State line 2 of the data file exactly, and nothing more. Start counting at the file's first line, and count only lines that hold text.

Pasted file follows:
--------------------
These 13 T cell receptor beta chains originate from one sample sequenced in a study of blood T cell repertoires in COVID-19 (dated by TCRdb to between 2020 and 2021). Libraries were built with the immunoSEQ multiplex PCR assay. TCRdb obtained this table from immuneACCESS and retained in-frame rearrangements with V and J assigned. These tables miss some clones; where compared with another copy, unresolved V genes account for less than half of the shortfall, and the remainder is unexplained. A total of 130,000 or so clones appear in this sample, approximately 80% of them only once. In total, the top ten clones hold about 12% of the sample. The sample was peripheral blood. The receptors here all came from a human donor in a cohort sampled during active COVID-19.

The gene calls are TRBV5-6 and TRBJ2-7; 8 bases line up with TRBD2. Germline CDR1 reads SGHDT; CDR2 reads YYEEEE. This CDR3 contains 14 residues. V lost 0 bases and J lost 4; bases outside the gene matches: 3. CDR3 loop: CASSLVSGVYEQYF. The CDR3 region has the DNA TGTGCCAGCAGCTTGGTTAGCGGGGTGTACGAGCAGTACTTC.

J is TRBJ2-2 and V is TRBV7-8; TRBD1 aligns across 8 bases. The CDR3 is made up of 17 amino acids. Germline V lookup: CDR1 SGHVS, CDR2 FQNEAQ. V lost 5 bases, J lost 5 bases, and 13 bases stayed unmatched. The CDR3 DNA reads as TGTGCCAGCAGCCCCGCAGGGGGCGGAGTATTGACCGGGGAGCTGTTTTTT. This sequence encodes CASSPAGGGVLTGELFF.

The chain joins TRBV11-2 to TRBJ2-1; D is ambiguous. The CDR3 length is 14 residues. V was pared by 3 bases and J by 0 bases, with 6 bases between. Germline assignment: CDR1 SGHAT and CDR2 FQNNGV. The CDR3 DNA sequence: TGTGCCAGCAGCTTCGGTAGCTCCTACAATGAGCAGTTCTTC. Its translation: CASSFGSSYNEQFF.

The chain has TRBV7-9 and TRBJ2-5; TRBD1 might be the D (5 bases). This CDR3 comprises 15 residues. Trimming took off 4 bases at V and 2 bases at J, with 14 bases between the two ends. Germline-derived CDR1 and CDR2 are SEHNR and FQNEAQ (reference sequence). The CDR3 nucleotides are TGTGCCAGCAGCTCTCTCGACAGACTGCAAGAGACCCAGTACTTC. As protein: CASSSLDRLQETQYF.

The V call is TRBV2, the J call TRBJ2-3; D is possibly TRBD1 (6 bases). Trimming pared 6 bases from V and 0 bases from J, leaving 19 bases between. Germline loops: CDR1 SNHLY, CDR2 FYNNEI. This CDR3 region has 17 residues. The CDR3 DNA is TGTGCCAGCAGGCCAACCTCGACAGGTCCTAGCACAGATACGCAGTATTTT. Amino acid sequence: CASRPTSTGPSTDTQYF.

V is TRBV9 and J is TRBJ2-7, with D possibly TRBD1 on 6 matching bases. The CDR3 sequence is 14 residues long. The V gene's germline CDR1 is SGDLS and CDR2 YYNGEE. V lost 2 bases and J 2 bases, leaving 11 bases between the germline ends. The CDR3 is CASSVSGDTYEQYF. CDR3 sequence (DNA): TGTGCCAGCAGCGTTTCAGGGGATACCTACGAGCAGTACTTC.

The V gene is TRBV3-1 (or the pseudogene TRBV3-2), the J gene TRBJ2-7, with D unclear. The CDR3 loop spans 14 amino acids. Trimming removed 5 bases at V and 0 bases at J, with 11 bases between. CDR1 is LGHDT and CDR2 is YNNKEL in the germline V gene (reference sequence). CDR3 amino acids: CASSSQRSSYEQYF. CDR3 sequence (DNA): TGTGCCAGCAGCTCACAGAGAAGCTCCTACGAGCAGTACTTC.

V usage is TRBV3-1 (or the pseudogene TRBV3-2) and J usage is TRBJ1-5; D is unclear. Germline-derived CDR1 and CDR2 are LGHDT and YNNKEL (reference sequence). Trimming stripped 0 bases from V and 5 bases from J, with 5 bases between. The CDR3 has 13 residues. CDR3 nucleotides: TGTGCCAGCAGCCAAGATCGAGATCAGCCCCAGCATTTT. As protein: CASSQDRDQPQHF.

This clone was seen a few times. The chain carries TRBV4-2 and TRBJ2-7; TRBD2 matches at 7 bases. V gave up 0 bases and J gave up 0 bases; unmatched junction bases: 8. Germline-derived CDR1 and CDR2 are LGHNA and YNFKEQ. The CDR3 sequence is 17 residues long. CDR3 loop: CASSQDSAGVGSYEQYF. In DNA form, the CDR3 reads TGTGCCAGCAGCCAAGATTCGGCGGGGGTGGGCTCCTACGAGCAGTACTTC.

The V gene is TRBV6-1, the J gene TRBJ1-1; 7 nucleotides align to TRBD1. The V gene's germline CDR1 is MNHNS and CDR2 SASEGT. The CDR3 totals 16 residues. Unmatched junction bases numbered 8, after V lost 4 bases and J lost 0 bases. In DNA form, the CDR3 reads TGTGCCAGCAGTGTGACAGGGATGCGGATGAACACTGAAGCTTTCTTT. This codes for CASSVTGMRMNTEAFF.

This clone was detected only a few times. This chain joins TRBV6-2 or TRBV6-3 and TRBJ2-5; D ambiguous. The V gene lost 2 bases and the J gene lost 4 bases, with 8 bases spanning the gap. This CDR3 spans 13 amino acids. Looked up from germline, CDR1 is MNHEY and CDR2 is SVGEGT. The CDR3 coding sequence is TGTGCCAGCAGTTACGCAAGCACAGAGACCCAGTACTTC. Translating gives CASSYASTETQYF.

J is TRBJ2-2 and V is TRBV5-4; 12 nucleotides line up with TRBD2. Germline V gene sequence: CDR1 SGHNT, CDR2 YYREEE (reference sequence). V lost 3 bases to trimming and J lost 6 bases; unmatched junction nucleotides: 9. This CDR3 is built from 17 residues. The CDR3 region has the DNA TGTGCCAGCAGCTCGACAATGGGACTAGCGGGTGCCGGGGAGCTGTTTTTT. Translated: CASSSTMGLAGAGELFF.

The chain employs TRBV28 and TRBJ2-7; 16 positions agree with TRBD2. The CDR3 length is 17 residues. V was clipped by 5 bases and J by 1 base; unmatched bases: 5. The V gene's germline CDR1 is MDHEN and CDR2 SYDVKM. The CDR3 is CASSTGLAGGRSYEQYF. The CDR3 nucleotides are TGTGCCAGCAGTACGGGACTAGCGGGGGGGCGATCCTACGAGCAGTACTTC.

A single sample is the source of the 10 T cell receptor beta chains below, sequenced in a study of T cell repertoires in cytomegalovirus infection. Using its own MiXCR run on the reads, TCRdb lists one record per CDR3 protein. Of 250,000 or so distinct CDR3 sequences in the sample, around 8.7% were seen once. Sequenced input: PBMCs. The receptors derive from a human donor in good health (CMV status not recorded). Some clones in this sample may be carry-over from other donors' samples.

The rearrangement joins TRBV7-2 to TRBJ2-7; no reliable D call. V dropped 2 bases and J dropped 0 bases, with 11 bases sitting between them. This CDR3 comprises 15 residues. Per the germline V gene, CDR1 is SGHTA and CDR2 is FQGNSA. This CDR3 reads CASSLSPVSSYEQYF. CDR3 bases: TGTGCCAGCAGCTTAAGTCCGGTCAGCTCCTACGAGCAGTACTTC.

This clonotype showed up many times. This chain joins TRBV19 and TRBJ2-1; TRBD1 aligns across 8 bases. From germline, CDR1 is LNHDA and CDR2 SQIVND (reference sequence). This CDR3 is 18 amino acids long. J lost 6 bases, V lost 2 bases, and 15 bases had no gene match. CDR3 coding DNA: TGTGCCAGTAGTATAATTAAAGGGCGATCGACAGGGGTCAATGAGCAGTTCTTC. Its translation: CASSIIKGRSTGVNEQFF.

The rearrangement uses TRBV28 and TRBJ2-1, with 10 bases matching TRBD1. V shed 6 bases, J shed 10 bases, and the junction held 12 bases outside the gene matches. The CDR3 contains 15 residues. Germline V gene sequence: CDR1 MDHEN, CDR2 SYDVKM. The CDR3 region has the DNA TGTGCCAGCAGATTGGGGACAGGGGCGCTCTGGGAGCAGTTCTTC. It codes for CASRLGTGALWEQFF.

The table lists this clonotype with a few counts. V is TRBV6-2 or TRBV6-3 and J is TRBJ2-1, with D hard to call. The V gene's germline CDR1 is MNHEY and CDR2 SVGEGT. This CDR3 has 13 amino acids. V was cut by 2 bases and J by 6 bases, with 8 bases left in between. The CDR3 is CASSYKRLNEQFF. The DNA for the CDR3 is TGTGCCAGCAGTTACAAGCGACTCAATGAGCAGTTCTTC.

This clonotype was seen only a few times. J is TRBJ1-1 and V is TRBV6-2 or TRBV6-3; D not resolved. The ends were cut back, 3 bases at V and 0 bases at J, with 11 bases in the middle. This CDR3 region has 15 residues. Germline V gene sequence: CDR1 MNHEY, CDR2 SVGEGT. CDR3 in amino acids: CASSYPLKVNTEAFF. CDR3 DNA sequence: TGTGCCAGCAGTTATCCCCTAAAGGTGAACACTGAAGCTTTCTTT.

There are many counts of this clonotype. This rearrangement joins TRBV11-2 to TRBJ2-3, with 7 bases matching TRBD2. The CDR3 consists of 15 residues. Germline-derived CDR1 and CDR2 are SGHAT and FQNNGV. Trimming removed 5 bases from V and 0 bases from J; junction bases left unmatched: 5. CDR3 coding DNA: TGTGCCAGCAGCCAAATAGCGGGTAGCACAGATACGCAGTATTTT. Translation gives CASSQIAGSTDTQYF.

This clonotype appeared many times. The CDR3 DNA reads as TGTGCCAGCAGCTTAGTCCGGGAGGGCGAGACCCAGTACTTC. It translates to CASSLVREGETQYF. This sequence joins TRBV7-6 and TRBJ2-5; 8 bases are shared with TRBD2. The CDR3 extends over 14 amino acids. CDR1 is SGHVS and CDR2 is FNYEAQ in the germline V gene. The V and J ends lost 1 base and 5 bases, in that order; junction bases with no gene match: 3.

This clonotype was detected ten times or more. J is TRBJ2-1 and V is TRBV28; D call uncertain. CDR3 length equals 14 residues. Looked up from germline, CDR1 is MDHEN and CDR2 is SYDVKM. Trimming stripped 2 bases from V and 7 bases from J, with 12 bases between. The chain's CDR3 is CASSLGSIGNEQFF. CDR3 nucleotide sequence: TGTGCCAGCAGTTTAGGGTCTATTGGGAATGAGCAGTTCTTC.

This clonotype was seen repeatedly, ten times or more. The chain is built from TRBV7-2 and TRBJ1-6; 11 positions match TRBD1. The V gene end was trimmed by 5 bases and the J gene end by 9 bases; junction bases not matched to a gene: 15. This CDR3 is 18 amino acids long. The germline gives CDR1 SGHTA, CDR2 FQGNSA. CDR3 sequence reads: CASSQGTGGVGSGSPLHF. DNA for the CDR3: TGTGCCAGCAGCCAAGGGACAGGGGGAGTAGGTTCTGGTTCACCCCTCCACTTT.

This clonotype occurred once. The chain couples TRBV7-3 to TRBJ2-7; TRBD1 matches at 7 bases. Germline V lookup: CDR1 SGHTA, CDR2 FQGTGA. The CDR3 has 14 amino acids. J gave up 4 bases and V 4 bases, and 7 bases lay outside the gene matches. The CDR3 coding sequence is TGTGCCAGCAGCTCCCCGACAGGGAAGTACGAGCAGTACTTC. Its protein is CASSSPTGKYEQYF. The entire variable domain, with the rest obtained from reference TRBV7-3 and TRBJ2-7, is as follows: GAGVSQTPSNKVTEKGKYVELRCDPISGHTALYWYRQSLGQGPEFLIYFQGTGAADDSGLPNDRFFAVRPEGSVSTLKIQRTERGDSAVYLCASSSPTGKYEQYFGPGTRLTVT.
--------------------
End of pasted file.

The gene calls are TRBV5-6 and TRBJ2-7; 8 bases line up with TRBD2. Germline CDR1 reads SGHDT; CDR2 reads YYEEEE. This CDR3 contains 14 residues. V lost 0 bases and J lost 4; bases outside the gene matches: 3. CDR3 loop: CASSLVSGVYEQYF. The CDR3 region has the DNA TGTGCCAGCAGCTTGGTTAGCGGGGTGTACGAGCAGTACTTC.